Funded Pilots

Awards were presented for innovative projects that are highly significant for the field. Each awardee has mentors who will offer guidance in the conduct of their studies and bring a broader transdisciplinary perspective to their work.
2023 Pilot Project Awards
Walters, Suzan
NYU Langone Health
A Community-Driven Exploration of PrEP, Harm Reduction, and OPC Service Use among Spanish-Speaking People Who Inject Drugs in NYC

This pilot project aims to address the increasing rates of HIV, overdose and other sequlea among Spanish speaking people who inject drugs (PWID) in New York City. The study will explore barriers and facilitators to PrEP, harm reduction and use of Overdose Prevention Centers (OPCs). Using PhotoVoice, a community-based participatory research method, to capture the experiences, perspectives, and ideas of Spanish speaking PWID. PhotoVoice data will be triangulated with ethnography and a social network inventory.

This project will explore if, how, and why OPCs are social infrastructures that foster social networks. The research is guided by an intersectional risk environment framework, acknowledging the influence of physical, social, economic, and policy domains and intersectional stigmas on the experiences of PWID. It also will explore means of resilience. The findings will inform the development and implementation of strengths base interventions, such as PhotoVoice and/or social network/peer change agent interventions, to reduce intersectional stigma and discrimination and increase resilience. Photos will also be used to raise awareness and advocate for policy changes that promote access to prevention and treatment services.

  • Dustin Duncan, Columbia University Mailman School of Public Health
  • Mark Padilla, Florida International University
Mgbako, Ofole
NYU Langone Health
A Mixed Methods Study to Understand Sociostructural Predictors of Severe Mpox Outcomes, Intersectional Stigma, and Substance Use Among Patients with Co-Morbid HIV in NYC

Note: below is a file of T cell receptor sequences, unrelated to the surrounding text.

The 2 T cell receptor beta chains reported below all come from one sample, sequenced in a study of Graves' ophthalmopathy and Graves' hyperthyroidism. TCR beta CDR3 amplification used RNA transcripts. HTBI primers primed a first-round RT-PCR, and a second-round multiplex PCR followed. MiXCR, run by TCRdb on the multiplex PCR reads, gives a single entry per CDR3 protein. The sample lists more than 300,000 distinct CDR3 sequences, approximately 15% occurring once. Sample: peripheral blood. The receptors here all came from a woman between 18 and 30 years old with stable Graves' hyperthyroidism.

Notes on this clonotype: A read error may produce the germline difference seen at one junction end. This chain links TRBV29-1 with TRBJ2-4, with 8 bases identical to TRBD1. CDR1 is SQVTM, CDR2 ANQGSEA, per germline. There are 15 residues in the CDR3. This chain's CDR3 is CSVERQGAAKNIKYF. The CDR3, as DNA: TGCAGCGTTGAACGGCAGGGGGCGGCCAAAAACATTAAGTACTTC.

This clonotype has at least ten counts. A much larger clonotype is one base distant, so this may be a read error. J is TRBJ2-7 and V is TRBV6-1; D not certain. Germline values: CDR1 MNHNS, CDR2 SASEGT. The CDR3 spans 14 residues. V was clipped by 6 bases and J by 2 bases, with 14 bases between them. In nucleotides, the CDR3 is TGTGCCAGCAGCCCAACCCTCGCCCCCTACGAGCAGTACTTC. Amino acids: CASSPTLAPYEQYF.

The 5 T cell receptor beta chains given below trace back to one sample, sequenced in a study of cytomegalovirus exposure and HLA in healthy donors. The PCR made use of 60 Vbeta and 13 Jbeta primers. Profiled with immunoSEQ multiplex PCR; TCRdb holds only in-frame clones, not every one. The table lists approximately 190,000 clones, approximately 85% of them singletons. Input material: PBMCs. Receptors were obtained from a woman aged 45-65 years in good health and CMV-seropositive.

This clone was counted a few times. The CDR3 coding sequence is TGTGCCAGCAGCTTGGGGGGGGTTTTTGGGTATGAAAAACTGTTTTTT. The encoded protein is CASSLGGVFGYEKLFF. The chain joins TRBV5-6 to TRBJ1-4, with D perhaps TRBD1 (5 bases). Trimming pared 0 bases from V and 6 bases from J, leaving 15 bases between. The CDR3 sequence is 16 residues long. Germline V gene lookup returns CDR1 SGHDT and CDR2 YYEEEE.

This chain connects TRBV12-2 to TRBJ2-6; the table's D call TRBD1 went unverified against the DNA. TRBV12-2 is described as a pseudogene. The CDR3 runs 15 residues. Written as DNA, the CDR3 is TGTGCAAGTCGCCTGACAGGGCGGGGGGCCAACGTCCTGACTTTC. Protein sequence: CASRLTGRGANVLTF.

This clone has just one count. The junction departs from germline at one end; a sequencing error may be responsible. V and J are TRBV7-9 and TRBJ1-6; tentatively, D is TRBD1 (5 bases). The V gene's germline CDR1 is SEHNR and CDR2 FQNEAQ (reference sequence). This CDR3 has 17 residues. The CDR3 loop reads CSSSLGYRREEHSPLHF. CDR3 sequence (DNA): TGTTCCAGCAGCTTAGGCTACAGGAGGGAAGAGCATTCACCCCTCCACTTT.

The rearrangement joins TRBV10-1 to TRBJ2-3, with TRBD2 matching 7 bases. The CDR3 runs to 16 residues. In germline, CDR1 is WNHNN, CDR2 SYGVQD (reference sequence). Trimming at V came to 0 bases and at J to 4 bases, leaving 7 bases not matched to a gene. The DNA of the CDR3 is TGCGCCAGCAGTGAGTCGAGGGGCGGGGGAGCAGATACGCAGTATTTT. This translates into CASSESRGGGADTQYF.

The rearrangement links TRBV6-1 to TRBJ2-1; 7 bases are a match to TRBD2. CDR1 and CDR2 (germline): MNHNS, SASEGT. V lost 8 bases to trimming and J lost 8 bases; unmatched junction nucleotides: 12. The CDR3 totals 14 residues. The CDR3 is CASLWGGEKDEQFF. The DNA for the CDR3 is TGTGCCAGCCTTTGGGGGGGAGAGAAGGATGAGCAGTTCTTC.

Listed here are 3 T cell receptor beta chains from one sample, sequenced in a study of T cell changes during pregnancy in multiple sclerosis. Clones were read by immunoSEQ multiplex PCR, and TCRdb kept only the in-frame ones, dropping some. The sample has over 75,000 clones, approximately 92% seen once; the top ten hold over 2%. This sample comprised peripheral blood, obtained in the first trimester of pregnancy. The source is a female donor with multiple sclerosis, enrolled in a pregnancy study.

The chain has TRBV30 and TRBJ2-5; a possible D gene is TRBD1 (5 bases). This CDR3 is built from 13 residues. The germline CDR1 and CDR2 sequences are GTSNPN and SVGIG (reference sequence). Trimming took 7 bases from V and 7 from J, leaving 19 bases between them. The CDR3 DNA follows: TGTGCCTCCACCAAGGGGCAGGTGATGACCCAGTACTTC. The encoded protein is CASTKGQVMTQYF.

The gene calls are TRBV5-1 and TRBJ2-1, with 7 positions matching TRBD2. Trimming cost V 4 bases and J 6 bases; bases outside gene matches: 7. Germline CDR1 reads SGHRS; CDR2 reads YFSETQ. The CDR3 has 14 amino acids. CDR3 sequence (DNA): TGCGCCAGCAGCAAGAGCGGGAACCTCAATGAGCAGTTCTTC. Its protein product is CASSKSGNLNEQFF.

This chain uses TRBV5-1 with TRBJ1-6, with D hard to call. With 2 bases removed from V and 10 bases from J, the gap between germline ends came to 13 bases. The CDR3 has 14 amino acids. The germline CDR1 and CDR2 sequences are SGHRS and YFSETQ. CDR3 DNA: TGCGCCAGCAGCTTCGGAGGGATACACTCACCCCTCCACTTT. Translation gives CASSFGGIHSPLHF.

This study will explore the effects of substance use, intersectional stigma and other sociostructural predictors of poor outcomes among people diagnosed with HIV and mpox in New York City (NYC). The syndemic nature of HIV and mpox, both disproportionately affecting sexual minority men, requires a deeper understanding of the sociostructural drivers of poor mpox outcomes and the mechanisms by which substance use and intersectional stigma lead to poor outcomes.

This mixed-methods study will use a parallel embedded design to evaluate the bidirectional relationships between substance use, intersectional stigma and mpox/HIV coinfection, and to understand how these factors impact clinical outcomes.

  • Dustin Duncan, Columbia University Mailman School of Public Health
  • Lisa Bowleg, George Washington University
McKnight, Courtney
NYU School of Global Public Health
Xylazine Test Strip Use and HIV Risk Behaviors Among People Who Inject Drugs

The emergence and increasing prevalence of xylazine in the unregulated drug supply, and particularly the co-use of xylazine and fentanyl, poses multiple threats to the health and safety of people who use drugs. Both xylazine and fentanyl have been shown to independently increase HIV risk behaviors, and fentanyl can accelerate HIV disease. Co-use of xylazine and fentanyl is also complicating substance use treatment and increasing the risk of necrotic skin infections.

This study will assess repeated xylazine use, possible dependence on xylazine and retention of knowledge about xylazine among a cohort of people who inject drugs. It will also explore HIV-related risk behaviors among people who use xylazine, and examine whether the use of xylazine test strips reduces HIV/HCV risk.